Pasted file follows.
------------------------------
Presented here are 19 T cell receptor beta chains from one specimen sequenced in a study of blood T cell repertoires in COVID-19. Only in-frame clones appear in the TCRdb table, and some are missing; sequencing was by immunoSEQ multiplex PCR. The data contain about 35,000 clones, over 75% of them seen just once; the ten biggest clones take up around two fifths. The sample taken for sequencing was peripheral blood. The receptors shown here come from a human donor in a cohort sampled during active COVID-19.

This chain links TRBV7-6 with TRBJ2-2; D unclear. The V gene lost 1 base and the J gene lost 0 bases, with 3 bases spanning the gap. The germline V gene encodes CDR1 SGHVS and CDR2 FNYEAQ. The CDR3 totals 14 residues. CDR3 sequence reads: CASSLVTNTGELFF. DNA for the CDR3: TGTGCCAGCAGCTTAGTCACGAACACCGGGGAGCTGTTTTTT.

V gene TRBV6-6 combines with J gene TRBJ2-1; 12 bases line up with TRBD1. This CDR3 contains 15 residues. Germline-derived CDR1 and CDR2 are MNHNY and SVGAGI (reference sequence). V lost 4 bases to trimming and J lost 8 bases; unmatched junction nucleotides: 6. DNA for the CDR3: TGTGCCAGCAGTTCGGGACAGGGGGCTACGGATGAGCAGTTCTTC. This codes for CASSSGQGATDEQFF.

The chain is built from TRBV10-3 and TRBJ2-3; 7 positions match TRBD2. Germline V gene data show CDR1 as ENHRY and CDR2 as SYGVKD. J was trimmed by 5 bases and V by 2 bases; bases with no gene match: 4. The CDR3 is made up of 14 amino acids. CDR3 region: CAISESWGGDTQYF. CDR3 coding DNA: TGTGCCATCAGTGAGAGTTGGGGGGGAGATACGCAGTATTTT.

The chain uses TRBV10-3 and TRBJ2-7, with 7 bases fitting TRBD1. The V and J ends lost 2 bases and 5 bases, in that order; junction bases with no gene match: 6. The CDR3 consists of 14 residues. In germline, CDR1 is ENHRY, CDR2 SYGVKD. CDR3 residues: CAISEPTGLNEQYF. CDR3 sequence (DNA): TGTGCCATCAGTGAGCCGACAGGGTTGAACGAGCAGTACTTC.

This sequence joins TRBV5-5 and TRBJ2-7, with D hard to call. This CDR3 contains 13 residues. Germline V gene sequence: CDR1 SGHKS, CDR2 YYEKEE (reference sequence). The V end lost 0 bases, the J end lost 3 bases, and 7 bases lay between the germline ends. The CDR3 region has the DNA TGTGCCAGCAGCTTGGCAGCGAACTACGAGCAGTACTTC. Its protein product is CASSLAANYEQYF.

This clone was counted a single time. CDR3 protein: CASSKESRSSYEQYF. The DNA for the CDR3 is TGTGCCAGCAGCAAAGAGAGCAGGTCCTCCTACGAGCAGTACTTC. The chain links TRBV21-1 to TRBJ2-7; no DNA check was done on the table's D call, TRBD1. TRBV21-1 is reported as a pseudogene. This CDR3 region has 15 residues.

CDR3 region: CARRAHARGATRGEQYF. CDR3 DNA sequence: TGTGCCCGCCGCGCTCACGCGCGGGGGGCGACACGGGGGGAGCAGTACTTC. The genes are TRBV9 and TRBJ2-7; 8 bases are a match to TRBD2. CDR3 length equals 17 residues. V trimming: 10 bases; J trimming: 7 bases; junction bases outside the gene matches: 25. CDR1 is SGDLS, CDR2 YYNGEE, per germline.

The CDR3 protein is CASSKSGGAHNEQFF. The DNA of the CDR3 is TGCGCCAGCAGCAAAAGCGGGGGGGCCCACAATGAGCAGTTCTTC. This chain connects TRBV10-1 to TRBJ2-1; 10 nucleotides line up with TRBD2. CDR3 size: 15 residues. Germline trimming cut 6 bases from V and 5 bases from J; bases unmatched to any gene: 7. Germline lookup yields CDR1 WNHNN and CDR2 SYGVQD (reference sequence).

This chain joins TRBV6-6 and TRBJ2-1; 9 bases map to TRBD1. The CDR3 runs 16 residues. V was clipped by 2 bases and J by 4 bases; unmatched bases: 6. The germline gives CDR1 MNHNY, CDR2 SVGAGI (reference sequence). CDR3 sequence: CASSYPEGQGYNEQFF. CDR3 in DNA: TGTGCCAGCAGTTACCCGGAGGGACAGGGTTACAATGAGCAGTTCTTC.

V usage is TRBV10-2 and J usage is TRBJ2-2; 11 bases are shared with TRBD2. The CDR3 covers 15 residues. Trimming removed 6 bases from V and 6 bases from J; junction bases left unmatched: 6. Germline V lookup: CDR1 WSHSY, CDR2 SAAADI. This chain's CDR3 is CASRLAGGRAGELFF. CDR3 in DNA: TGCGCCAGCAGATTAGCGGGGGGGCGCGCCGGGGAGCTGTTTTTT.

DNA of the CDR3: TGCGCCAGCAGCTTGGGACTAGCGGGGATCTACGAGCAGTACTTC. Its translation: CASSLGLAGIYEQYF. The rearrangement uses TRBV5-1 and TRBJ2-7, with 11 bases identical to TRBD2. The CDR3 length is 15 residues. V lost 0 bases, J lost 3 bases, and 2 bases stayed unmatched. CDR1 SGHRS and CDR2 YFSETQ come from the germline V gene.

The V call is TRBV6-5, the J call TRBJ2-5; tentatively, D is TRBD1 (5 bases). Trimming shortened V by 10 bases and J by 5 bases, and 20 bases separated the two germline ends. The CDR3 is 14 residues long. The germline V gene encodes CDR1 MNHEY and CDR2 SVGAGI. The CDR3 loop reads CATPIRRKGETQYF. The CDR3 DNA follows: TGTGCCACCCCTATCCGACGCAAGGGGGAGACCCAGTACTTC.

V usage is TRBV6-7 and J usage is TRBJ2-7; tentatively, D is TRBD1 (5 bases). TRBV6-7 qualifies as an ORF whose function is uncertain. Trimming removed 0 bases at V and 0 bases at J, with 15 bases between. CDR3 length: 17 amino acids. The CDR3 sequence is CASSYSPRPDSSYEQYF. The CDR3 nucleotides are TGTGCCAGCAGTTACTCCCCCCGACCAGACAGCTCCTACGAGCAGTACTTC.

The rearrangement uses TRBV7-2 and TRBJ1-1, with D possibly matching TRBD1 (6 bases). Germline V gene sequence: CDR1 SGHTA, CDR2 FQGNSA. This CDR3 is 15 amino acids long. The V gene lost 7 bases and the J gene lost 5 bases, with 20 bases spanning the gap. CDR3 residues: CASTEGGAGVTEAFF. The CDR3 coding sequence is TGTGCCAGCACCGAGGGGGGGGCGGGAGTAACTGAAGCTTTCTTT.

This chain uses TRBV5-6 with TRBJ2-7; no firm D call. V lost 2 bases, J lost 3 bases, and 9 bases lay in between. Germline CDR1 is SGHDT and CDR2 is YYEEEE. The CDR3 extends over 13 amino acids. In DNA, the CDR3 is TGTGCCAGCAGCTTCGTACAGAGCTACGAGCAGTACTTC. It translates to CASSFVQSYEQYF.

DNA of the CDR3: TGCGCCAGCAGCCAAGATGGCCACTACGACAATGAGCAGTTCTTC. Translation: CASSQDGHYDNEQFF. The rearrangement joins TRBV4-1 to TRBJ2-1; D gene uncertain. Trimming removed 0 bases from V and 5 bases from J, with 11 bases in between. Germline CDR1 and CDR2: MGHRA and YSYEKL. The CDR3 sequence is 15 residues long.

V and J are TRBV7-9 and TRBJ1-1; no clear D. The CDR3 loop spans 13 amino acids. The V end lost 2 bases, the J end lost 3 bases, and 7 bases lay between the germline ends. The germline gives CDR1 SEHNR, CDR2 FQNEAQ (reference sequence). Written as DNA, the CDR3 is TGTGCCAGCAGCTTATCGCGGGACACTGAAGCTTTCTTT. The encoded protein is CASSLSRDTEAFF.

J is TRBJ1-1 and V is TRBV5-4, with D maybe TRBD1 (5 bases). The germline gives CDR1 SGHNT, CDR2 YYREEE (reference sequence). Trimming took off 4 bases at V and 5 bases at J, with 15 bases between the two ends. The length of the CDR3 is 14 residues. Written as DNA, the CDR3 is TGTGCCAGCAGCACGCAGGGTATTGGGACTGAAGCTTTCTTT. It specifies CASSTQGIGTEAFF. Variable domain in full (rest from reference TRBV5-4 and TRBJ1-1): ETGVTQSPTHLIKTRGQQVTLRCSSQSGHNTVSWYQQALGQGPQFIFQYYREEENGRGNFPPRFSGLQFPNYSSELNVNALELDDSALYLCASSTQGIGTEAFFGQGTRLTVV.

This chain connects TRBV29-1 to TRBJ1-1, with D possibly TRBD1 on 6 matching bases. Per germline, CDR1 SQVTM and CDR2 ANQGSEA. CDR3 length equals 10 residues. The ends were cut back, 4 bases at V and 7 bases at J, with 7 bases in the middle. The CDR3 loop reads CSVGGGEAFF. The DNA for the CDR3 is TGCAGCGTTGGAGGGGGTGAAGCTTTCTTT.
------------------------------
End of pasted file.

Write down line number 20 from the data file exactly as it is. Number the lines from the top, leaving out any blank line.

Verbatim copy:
This chain connects TRBV29-1 to TRBJ1-1, with D possibly TRBD1 on 6 matching bases. Per germline, CDR1 SQVTM and CDR2 ANQGSEA. CDR3 length equals 10 residues. The ends were cut back, 4 bases at V and 7 bases at J, with 7 bases in the middle. The CDR3 loop reads CSVGGGEAFF. The DNA for the CDR3 is TGCAGCGTTGGAGGGGGTGAAGCTTTCTTT.